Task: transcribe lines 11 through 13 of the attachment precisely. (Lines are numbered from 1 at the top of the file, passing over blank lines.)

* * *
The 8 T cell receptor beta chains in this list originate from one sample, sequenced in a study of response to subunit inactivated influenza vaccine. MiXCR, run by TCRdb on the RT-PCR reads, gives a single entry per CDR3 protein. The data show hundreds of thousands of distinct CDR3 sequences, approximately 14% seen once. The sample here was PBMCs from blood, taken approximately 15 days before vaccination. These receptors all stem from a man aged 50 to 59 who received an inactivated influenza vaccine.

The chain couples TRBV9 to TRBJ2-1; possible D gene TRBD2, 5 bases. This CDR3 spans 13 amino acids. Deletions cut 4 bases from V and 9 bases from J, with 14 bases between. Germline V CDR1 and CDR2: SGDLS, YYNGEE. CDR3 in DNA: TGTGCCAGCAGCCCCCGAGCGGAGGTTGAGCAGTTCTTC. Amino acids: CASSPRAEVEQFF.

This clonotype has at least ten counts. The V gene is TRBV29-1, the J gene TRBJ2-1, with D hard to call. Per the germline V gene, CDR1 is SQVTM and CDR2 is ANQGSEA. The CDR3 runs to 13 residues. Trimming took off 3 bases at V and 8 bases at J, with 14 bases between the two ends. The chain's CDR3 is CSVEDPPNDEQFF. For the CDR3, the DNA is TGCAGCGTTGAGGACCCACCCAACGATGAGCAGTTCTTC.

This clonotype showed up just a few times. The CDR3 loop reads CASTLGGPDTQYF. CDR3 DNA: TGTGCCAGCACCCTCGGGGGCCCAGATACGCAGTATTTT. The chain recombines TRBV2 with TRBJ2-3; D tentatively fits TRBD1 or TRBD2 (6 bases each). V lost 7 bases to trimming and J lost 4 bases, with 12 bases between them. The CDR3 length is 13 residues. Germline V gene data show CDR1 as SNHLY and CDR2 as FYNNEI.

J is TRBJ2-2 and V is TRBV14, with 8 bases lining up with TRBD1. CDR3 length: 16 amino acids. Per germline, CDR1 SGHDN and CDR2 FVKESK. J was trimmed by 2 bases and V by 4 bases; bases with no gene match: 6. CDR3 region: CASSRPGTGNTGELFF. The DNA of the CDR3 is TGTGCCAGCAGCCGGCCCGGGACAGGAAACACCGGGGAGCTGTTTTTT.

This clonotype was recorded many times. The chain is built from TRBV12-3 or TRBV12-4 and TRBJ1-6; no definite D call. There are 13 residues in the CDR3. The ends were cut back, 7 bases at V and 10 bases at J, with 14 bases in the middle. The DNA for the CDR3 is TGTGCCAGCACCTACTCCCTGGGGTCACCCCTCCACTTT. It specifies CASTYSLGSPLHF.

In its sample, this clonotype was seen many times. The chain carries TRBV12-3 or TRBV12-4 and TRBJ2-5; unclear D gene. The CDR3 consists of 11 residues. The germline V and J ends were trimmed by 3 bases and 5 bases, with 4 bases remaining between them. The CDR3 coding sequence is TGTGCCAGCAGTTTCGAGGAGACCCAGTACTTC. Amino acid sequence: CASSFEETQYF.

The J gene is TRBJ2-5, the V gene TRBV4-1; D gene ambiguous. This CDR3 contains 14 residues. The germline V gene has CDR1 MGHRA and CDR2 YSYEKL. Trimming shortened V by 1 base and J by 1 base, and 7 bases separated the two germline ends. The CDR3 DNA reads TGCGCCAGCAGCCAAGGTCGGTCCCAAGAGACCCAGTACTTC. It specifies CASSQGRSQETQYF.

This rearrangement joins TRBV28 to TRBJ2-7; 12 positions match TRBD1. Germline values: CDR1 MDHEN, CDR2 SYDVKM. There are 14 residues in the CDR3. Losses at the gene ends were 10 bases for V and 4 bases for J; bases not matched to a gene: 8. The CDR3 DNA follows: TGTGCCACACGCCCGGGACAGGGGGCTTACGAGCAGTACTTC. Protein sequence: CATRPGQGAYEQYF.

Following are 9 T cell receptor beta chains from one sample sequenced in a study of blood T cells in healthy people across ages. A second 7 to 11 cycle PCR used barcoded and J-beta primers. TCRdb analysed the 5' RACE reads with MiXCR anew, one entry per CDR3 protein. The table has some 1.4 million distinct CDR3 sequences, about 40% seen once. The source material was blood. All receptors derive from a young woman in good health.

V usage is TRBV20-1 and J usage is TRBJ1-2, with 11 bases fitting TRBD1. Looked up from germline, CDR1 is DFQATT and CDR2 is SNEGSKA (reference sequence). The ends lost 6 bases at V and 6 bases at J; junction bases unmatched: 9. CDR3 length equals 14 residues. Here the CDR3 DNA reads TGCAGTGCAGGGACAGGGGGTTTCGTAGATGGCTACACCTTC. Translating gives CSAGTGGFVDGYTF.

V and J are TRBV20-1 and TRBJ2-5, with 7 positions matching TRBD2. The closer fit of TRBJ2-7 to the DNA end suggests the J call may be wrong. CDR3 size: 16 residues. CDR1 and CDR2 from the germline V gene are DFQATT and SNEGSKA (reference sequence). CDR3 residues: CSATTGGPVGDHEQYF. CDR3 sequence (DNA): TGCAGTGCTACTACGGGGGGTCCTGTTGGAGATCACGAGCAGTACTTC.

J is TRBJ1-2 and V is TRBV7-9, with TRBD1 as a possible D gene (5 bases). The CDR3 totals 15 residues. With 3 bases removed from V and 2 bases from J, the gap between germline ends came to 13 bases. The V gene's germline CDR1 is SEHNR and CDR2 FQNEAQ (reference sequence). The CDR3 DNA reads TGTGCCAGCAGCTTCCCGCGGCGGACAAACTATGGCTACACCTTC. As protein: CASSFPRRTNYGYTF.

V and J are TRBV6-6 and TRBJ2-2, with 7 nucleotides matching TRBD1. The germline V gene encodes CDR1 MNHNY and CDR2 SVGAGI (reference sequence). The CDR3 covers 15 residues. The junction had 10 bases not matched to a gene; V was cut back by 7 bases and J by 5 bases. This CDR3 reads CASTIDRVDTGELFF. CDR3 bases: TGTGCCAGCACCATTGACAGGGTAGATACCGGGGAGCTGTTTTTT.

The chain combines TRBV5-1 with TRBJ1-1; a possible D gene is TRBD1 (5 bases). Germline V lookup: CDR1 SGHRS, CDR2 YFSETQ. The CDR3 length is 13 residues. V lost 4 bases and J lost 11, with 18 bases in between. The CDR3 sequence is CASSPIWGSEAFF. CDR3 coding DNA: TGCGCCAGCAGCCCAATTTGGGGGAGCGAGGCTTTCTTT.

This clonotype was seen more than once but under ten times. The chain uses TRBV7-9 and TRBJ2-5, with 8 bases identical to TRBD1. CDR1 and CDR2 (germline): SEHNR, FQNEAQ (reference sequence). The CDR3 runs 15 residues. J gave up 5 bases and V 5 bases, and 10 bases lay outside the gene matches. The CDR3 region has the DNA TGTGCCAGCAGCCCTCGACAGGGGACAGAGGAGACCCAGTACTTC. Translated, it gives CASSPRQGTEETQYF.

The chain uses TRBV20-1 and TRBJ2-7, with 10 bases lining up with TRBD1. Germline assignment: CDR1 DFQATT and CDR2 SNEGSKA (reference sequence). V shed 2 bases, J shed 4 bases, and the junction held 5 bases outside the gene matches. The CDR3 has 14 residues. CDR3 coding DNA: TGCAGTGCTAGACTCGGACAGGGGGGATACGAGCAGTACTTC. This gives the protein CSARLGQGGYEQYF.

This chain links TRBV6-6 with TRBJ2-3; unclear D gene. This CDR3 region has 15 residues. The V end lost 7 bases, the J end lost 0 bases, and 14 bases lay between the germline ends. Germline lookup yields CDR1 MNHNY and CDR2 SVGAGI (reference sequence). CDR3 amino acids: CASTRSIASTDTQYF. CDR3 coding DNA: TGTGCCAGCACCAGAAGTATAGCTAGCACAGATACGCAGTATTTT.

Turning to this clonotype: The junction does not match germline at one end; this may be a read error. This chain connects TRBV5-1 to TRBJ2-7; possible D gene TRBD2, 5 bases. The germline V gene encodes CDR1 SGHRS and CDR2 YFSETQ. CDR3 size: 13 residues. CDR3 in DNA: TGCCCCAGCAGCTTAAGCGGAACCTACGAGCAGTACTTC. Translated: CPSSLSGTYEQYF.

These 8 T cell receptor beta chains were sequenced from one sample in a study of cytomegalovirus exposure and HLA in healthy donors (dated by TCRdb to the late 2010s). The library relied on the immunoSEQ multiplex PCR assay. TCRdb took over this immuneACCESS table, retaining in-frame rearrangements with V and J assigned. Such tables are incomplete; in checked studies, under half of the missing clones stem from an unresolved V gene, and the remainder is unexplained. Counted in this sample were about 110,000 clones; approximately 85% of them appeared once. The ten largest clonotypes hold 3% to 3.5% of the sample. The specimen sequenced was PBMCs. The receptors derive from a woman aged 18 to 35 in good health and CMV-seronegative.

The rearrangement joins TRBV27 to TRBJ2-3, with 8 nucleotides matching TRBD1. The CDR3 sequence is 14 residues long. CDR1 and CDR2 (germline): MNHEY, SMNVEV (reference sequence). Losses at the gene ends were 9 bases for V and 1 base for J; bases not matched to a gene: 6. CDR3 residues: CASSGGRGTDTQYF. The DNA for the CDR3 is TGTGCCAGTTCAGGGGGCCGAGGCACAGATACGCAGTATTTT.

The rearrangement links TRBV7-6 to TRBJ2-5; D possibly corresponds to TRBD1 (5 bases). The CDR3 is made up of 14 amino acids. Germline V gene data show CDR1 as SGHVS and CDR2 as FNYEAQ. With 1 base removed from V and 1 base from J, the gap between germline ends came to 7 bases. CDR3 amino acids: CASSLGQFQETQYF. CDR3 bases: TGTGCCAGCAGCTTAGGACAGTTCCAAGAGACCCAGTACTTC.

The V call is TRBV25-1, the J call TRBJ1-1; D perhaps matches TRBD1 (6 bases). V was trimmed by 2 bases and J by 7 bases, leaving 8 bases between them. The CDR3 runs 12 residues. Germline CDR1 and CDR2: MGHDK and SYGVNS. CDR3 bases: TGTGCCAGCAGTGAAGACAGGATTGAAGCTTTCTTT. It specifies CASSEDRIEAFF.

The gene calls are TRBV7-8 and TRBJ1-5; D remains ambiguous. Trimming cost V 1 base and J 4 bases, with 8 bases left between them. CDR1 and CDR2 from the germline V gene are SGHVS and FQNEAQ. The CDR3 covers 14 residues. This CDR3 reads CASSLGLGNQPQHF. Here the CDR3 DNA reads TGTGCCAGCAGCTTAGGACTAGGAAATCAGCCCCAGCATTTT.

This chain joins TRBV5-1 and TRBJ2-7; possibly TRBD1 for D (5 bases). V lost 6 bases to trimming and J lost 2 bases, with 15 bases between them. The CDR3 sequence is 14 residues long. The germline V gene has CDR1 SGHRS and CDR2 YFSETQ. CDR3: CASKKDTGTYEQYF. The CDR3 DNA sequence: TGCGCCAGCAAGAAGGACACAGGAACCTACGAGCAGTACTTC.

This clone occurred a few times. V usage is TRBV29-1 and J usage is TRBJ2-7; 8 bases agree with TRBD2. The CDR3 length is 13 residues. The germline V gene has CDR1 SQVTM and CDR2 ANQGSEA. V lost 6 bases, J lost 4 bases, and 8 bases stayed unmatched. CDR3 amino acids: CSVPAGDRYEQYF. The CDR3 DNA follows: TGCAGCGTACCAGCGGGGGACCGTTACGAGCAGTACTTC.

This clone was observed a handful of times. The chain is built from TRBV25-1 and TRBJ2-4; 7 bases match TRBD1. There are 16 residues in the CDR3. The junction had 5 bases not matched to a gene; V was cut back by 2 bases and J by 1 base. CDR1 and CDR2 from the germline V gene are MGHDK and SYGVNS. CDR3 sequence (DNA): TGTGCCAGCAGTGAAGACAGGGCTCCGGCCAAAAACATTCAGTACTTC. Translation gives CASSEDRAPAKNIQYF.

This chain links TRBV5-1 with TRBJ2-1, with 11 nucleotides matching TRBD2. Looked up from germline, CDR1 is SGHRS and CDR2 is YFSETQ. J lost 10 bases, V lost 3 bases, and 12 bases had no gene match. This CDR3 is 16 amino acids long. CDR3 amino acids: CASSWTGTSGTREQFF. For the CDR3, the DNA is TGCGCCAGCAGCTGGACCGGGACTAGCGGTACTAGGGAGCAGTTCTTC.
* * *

V usage is TRBV20-1 and J usage is TRBJ1-2, with 11 bases fitting TRBD1. Looked up from germline, CDR1 is DFQATT and CDR2 is SNEGSKA (reference sequence). The ends lost 6 bases at V and 6 bases at J; junction bases unmatched: 9. CDR3 length equals 14 residues. Here the CDR3 DNA reads TGCAGTGCAGGGACAGGGGGTTTCGTAGATGGCTACACCTTC. Translating gives CSAGTGGFVDGYTF.

V and J are TRBV20-1 and TRBJ2-5, with 7 positions matching TRBD2. The closer fit of TRBJ2-7 to the DNA end suggests the J call may be wrong. CDR3 size: 16 residues. CDR1 and CDR2 from the germline V gene are DFQATT and SNEGSKA (reference sequence). CDR3 residues: CSATTGGPVGDHEQYF. CDR3 sequence (DNA): TGCAGTGCTACTACGGGGGGTCCTGTTGGAGATCACGAGCAGTACTTC.

J is TRBJ1-2 and V is TRBV7-9, with TRBD1 as a possible D gene (5 bases). The CDR3 totals 15 residues. With 3 bases removed from V and 2 bases from J, the gap between germline ends came to 13 bases. The V gene's germline CDR1 is SEHNR and CDR2 FQNEAQ (reference sequence). The CDR3 DNA reads TGTGCCAGCAGCTTCCCGCGGCGGACAAACTATGGCTACACCTTC. As protein: CASSFPRRTNYGYTF.